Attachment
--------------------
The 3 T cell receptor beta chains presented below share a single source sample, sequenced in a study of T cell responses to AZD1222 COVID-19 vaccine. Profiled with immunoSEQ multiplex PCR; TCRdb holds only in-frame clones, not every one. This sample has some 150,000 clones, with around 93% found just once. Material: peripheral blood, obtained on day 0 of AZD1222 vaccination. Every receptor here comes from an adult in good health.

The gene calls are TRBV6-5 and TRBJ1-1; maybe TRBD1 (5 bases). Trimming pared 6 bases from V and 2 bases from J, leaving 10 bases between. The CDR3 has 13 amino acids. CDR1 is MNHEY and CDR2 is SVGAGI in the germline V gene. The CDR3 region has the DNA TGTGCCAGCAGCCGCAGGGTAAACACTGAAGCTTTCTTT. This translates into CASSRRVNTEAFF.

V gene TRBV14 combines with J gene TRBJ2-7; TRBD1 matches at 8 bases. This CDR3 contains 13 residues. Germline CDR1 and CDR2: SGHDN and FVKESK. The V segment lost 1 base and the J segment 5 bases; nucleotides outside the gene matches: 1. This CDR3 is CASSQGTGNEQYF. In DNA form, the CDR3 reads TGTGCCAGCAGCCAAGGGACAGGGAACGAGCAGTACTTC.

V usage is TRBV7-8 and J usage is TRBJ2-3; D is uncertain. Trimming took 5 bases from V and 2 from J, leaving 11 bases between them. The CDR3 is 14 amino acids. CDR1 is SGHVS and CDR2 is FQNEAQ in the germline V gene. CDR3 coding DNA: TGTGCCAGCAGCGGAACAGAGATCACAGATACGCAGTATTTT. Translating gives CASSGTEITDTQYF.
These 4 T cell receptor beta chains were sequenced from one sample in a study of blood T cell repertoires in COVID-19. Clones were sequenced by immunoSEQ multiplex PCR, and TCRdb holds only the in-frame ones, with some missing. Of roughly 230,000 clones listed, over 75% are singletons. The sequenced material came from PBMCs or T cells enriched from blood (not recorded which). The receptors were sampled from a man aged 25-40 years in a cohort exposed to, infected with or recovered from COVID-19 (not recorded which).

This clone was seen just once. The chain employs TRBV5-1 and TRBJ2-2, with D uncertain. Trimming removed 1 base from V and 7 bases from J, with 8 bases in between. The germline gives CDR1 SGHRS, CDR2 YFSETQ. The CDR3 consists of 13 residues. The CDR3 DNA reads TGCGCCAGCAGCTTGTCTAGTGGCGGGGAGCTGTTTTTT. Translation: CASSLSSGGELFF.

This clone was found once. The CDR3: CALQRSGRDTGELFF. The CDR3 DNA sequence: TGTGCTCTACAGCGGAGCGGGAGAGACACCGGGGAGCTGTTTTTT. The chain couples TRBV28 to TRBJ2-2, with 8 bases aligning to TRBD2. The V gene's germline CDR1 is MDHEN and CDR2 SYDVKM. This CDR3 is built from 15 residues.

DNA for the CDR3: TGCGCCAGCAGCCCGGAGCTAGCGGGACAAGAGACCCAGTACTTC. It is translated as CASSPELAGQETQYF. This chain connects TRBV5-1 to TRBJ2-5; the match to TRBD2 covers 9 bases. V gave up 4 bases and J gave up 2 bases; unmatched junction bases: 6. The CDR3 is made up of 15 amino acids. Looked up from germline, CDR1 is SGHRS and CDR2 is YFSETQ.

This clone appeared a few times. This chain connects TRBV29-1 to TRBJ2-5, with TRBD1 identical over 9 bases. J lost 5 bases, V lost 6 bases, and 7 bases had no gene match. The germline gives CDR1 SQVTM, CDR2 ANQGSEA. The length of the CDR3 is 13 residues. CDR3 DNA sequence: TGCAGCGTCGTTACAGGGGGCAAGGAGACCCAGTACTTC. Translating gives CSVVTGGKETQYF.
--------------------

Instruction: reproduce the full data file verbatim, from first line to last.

The 3 T cell receptor beta chains presented below share a single source sample, sequenced in a study of T cell responses to AZD1222 COVID-19 vaccine. Profiled with immunoSEQ multiplex PCR; TCRdb holds only in-frame clones, not every one. This sample has some 150,000 clones, with around 93% found just once. Material: peripheral blood, obtained on day 0 of AZD1222 vaccination. Every receptor here comes from an adult in good health.

The gene calls are TRBV6-5 and TRBJ1-1; maybe TRBD1 (5 bases). Trimming pared 6 bases from V and 2 bases from J, leaving 10 bases between. The CDR3 has 13 amino acids. CDR1 is MNHEY and CDR2 is SVGAGI in the germline V gene. The CDR3 region has the DNA TGTGCCAGCAGCCGCAGGGTAAACACTGAAGCTTTCTTT. This translates into CASSRRVNTEAFF.

V gene TRBV14 combines with J gene TRBJ2-7; TRBD1 matches at 8 bases. This CDR3 contains 13 residues. Germline CDR1 and CDR2: SGHDN and FVKESK. The V segment lost 1 base and the J segment 5 bases; nucleotides outside the gene matches: 1. This CDR3 is CASSQGTGNEQYF. In DNA form, the CDR3 reads TGTGCCAGCAGCCAAGGGACAGGGAACGAGCAGTACTTC.

V usage is TRBV7-8 and J usage is TRBJ2-3; D is uncertain. Trimming took 5 bases from V and 2 from J, leaving 11 bases between them. The CDR3 is 14 amino acids. CDR1 is SGHVS and CDR2 is FQNEAQ in the germline V gene. CDR3 coding DNA: TGTGCCAGCAGCGGAACAGAGATCACAGATACGCAGTATTTT. Translating gives CASSGTEITDTQYF.
These 4 T cell receptor beta chains were sequenced from one sample in a study of blood T cell repertoires in COVID-19. Clones were sequenced by immunoSEQ multiplex PCR, and TCRdb holds only the in-frame ones, with some missing. Of roughly 230,000 clones listed, over 75% are singletons. The sequenced material came from PBMCs or T cells enriched from blood (not recorded which). The receptors were sampled from a man aged 25-40 years in a cohort exposed to, infected with or recovered from COVID-19 (not recorded which).

This clone was seen just once. The chain employs TRBV5-1 and TRBJ2-2, with D uncertain. Trimming removed 1 base from V and 7 bases from J, with 8 bases in between. The germline gives CDR1 SGHRS, CDR2 YFSETQ. The CDR3 consists of 13 residues. The CDR3 DNA reads TGCGCCAGCAGCTTGTCTAGTGGCGGGGAGCTGTTTTTT. Translation: CASSLSSGGELFF.

This clone was found once. The CDR3: CALQRSGRDTGELFF. The CDR3 DNA sequence: TGTGCTCTACAGCGGAGCGGGAGAGACACCGGGGAGCTGTTTTTT. The chain couples TRBV28 to TRBJ2-2, with 8 bases aligning to TRBD2. The V gene's germline CDR1 is MDHEN and CDR2 SYDVKM. This CDR3 is built from 15 residues.

DNA for the CDR3: TGCGCCAGCAGCCCGGAGCTAGCGGGACAAGAGACCCAGTACTTC. It is translated as CASSPELAGQETQYF. This chain connects TRBV5-1 to TRBJ2-5; the match to TRBD2 covers 9 bases. V gave up 4 bases and J gave up 2 bases; unmatched junction bases: 6. The CDR3 is made up of 15 amino acids. Looked up from germline, CDR1 is SGHRS and CDR2 is YFSETQ.

This clone appeared a few times. This chain connects TRBV29-1 to TRBJ2-5, with TRBD1 identical over 9 bases. J lost 5 bases, V lost 6 bases, and 7 bases had no gene match. The germline gives CDR1 SQVTM, CDR2 ANQGSEA. The length of the CDR3 is 13 residues. CDR3 DNA sequence: TGCAGCGTCGTTACAGGGGGCAAGGAGACCCAGTACTTC. Translating gives CSVVTGGKETQYF.